Monday, December 28, 2015

How Do You Compare? 2015 Resume Writers' Digest Annual Industry Survey

The Resume Writers' Digest Annual Industry Survey is an opportunity for resume writers to benchmark their progress compared to their peers. The survey was first conducted in 2001. The 2015 edition of the survey was conducted from May 2015 into June 2015 and the results were reported in December 2015.

One hundred six resume writers contributed to the survey data. They spent an average of 11 minutes answering 21 questions in the survey.*

The results were compiled into the "Profile of Professional Resume Writers: Who We Are, What We Charge, How We Work" report. Career industry professionals interested in receiving a complimentary copy of the report can opt-in to receive it here.

Who Are Survey Respondents?
More than fifty percent of survey respondents are full-time, self-employed resume writers, including subcontract work. Twenty-two percent are self-employed part-time. Anecdotal evidence suggests many of those working part-time have full-time jobs in university career offices, as a recruiter, or working in human resources.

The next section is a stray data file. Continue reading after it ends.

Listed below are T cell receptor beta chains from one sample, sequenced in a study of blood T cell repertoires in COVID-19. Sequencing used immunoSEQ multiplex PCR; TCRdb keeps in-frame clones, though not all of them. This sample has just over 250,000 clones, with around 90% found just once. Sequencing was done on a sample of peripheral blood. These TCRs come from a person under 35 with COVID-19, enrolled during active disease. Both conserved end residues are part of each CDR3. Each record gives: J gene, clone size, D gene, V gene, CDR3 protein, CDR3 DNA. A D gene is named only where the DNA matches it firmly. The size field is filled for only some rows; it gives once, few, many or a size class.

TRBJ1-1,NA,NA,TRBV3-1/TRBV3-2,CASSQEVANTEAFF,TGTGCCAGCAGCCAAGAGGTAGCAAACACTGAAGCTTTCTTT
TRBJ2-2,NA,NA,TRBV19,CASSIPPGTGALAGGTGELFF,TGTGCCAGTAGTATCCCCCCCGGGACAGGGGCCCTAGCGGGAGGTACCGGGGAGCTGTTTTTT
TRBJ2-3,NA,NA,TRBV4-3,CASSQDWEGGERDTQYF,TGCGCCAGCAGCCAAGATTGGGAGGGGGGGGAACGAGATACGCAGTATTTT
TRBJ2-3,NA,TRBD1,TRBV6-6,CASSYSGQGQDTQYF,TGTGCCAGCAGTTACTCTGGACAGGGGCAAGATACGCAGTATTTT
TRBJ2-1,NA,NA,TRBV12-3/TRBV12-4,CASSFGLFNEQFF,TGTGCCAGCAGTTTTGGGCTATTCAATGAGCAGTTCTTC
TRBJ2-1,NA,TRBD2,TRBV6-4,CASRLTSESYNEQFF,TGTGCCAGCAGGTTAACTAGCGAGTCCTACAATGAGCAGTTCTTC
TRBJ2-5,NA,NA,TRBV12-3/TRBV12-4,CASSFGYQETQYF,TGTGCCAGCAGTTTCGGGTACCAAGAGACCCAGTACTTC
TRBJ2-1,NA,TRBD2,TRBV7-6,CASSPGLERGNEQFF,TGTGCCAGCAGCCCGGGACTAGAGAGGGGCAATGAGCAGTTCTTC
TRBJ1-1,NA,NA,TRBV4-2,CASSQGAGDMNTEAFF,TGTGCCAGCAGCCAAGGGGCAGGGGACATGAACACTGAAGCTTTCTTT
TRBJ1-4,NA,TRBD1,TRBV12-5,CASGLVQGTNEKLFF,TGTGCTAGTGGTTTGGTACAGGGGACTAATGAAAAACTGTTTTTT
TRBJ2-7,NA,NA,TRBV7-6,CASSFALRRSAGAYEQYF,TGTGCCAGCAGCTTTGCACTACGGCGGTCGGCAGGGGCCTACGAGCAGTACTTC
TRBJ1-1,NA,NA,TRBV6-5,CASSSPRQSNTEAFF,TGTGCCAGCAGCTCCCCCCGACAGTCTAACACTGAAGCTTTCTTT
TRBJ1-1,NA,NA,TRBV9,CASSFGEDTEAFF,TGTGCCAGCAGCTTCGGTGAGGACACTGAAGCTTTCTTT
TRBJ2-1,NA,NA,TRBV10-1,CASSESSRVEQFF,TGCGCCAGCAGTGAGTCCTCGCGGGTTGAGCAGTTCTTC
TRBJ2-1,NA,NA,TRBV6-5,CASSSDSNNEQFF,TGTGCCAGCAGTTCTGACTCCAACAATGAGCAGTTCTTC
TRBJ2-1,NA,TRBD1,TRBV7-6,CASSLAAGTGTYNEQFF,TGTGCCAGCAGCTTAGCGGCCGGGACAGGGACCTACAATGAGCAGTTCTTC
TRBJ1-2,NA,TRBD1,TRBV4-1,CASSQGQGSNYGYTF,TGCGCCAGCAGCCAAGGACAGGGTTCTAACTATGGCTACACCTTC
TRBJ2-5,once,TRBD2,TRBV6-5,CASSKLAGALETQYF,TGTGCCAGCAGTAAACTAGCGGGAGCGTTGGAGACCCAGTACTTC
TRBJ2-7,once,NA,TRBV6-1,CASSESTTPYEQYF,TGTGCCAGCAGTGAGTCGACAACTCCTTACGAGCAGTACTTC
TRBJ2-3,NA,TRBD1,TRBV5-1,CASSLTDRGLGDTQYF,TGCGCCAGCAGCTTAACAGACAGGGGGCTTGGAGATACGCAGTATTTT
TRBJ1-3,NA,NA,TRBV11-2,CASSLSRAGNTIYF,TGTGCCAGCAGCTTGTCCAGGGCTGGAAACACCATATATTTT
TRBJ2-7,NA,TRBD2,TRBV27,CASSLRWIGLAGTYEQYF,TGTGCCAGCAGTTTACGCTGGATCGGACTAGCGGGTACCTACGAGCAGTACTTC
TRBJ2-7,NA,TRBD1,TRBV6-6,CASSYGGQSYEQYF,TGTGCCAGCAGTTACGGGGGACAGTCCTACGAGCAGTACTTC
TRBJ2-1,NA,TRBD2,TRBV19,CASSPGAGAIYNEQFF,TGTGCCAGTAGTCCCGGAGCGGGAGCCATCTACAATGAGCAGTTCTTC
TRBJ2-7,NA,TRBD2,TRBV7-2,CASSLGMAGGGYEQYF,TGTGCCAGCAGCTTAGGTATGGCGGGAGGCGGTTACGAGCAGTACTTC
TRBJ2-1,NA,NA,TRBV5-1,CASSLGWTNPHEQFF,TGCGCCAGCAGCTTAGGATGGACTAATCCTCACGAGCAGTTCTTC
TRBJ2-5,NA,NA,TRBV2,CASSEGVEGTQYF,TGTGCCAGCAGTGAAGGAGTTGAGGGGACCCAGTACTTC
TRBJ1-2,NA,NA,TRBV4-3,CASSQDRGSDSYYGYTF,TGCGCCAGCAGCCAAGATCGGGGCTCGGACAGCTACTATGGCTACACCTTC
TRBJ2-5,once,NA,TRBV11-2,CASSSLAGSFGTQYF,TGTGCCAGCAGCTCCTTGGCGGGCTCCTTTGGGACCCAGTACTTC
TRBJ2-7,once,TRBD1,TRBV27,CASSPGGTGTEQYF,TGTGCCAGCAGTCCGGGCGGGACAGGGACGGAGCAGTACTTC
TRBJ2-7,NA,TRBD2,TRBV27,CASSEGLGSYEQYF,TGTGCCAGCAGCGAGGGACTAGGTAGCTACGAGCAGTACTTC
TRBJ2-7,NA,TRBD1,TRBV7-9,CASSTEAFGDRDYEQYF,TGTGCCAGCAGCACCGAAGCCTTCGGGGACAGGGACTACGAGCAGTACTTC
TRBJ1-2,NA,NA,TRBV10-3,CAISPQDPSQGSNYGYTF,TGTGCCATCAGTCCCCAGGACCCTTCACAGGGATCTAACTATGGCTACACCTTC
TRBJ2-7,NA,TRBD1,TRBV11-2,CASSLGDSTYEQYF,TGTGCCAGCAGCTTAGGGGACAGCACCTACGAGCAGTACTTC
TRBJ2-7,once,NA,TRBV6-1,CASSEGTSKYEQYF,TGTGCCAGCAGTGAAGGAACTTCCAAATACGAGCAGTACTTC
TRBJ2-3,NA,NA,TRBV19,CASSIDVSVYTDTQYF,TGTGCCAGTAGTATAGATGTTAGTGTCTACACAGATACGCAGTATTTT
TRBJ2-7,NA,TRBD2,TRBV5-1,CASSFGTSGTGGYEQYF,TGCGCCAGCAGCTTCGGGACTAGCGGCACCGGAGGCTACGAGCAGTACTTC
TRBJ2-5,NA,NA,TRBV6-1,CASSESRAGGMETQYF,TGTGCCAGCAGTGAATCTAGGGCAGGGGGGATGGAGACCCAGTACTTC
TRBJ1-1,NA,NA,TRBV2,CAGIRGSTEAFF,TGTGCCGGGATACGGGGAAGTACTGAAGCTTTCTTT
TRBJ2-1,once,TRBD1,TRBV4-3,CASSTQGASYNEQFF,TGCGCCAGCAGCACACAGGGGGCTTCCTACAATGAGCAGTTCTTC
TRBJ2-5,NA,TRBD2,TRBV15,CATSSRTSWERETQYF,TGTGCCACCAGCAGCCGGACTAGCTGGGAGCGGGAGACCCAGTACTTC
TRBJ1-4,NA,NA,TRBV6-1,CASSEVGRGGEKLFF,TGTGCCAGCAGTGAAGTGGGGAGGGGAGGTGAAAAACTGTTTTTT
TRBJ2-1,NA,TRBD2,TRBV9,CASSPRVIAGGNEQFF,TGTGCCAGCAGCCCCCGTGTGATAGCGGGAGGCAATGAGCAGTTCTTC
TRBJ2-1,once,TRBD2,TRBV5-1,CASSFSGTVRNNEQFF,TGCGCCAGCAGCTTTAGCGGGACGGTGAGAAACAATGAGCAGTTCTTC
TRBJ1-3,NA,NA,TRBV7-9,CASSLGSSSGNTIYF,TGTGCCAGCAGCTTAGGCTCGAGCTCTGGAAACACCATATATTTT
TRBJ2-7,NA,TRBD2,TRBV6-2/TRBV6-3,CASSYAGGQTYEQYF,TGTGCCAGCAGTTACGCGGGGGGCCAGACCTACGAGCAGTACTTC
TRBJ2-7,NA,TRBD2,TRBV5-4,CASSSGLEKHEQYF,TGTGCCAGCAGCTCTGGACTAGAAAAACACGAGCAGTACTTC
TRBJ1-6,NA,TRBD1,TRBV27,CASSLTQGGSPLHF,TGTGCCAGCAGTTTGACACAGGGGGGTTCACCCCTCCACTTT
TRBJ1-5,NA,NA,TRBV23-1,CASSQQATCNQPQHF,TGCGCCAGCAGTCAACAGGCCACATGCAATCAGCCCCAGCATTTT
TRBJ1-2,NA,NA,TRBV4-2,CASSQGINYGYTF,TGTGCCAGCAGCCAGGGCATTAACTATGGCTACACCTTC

Ninety-one percent of those who took the survey are located in the United States.

The survey respondents are not "newbies." Only six percent of survey respondents have been in business for fewer than two years.

The pricing data reflects the "veteran" nature of survey respondents. Generally, resume writers who have been in business charge the most. (Those who don't charge enough to support themselves in their resume writing business generally leave the industry.)

Where We Work
Seventy-five percent of survey respondents report they work from a home office, with another 14 percent having both a home office and a business office. Only eight percent work from a business office (not located in a home), which is a stark contrast from the early years of the Resume Writers' Digest Annual Industry Survey, when a home-based resume writer was the rarity.

The number of resume writers who work with clients virtually has steadily increased over the past few years. In this year's survey, 31 percent of resume writers say they only work with clients virtually. Forty-five percent say they work with clients in person and/or virtually, with another 13 percent who say they meet with clients in person, either at the resume writer's home or office.